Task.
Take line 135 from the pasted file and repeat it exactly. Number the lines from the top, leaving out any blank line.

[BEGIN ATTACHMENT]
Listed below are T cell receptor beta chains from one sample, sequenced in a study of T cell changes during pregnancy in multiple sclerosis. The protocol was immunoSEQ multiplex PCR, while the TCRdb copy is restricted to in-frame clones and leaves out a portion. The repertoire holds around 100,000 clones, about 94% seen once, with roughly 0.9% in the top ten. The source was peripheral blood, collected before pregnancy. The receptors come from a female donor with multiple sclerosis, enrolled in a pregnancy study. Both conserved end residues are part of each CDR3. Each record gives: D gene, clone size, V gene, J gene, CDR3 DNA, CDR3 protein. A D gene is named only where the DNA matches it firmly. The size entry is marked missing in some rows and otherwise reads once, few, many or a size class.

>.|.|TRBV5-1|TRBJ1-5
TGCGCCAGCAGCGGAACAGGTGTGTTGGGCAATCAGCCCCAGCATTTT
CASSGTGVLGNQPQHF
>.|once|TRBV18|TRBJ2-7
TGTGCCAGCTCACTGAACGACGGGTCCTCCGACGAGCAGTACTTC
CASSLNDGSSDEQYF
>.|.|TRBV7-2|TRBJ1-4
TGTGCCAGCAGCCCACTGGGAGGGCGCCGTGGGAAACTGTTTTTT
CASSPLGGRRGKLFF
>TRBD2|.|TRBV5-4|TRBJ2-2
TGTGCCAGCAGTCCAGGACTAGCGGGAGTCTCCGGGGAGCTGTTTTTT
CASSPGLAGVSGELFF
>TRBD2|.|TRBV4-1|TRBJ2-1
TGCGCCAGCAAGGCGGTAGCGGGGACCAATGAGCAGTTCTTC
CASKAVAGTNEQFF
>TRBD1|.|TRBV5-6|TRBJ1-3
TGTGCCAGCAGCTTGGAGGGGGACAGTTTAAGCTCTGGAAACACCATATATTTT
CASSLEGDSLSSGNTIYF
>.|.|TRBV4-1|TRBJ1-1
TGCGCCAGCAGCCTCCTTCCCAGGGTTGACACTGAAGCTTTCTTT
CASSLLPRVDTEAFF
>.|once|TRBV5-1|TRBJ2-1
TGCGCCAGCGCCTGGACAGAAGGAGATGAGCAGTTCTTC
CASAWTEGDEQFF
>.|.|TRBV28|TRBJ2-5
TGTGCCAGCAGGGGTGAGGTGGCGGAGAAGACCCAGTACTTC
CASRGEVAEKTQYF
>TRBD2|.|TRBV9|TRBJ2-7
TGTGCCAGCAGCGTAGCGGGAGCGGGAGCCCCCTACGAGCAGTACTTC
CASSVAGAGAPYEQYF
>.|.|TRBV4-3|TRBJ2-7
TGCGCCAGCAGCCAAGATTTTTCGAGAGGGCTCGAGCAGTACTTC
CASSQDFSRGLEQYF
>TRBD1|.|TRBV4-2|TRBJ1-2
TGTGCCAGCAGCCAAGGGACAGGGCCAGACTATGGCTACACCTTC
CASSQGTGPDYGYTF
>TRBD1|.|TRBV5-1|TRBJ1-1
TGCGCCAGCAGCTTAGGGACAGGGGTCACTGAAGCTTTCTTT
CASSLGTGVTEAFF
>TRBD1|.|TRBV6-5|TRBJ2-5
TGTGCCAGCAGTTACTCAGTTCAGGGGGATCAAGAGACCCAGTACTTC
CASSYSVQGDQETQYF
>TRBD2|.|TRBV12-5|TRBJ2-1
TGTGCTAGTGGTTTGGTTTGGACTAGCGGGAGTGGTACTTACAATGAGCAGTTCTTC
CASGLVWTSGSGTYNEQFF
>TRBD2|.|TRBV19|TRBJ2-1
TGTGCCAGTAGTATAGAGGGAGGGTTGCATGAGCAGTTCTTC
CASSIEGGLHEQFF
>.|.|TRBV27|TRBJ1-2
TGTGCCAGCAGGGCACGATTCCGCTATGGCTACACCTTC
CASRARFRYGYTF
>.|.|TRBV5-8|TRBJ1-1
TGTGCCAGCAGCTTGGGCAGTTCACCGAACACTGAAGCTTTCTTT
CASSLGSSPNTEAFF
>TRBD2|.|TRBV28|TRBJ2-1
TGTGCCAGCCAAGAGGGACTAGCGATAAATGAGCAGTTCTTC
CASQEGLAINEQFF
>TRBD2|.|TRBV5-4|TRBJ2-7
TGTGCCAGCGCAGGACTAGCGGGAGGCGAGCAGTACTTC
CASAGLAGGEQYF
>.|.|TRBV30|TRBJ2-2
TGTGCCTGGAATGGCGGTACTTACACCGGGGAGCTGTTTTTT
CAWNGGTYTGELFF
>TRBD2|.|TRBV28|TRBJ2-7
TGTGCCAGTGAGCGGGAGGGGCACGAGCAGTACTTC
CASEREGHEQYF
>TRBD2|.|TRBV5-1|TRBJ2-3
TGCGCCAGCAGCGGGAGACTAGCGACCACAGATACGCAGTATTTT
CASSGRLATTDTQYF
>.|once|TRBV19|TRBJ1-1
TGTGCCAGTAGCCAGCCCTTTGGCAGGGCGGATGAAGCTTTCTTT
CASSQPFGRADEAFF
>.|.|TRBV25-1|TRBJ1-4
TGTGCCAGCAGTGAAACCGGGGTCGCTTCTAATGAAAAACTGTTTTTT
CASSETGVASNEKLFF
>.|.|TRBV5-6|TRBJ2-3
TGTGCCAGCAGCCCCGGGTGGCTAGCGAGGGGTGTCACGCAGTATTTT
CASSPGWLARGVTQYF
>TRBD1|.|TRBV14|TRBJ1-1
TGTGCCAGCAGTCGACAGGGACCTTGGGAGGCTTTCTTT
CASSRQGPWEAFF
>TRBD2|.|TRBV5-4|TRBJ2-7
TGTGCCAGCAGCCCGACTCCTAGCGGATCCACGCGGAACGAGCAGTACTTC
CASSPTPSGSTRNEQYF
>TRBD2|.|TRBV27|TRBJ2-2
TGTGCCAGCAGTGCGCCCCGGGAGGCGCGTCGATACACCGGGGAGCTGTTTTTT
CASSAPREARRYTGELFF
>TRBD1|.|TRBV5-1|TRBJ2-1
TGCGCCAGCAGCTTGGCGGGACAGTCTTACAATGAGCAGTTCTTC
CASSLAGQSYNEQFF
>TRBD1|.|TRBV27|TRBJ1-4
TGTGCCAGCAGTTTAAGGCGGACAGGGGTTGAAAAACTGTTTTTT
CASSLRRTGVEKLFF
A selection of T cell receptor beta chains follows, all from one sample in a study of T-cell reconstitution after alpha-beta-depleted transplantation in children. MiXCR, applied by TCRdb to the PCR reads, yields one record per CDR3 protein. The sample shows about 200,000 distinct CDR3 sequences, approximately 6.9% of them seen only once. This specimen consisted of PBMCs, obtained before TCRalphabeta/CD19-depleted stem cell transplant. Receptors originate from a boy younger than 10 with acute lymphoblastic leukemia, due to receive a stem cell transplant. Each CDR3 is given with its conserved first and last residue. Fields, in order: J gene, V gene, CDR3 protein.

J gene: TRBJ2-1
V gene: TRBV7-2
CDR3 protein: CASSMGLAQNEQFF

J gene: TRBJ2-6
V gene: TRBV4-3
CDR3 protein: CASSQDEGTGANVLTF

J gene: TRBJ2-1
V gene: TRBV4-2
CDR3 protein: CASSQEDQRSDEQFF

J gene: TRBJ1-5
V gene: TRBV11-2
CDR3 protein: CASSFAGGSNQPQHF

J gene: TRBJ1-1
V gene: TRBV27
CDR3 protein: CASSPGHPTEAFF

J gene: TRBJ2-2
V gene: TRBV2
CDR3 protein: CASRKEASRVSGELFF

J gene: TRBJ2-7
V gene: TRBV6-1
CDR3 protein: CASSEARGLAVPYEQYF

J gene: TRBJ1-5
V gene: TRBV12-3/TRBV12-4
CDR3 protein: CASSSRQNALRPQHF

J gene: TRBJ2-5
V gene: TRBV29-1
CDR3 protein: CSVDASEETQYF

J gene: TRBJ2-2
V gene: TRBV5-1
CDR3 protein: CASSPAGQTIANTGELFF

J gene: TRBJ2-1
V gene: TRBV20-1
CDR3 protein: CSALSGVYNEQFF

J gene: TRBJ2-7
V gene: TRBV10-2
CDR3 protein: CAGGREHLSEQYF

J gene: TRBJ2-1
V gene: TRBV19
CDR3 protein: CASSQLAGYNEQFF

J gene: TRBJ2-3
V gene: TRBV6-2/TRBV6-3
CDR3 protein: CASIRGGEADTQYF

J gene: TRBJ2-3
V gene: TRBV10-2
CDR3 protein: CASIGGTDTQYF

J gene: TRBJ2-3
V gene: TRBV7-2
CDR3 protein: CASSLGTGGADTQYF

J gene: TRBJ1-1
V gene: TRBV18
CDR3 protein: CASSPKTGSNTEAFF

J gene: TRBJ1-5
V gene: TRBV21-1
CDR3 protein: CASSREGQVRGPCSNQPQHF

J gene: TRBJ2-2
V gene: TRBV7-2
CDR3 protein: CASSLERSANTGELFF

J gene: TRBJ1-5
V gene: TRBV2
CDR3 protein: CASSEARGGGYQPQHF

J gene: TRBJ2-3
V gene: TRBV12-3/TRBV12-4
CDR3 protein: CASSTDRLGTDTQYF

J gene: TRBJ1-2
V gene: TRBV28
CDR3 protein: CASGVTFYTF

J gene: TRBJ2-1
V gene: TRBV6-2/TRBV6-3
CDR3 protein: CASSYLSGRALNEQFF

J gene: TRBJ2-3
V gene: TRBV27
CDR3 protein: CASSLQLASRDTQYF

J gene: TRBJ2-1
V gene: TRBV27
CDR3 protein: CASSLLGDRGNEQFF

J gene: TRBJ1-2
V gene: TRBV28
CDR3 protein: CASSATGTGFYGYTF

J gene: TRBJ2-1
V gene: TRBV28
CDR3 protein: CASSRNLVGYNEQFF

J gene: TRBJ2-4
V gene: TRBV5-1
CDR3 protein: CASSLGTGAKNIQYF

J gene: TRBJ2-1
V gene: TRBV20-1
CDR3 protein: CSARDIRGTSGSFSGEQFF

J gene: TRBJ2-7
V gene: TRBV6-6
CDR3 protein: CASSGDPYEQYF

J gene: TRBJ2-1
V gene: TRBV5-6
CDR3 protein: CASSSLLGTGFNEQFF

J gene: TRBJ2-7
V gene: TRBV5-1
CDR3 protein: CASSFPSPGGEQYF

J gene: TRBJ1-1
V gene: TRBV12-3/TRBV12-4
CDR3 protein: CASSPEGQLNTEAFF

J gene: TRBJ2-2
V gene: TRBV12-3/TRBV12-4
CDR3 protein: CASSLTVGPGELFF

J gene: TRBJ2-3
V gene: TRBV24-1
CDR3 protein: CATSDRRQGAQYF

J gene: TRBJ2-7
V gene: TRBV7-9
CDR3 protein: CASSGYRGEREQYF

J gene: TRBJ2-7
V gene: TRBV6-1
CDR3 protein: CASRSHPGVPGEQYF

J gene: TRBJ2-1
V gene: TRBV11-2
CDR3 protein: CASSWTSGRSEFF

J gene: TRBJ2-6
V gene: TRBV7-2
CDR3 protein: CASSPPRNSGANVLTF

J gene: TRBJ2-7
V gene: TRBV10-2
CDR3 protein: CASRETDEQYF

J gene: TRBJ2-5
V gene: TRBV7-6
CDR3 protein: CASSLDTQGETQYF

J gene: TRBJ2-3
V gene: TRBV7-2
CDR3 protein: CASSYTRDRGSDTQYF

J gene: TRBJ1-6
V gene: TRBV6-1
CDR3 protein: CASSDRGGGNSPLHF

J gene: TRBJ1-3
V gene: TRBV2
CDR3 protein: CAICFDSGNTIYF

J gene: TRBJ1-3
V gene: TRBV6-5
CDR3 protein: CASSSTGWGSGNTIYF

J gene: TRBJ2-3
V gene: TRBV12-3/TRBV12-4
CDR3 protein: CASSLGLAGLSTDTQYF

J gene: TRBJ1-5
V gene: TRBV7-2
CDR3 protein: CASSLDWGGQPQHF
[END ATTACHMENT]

J gene: TRBJ2-3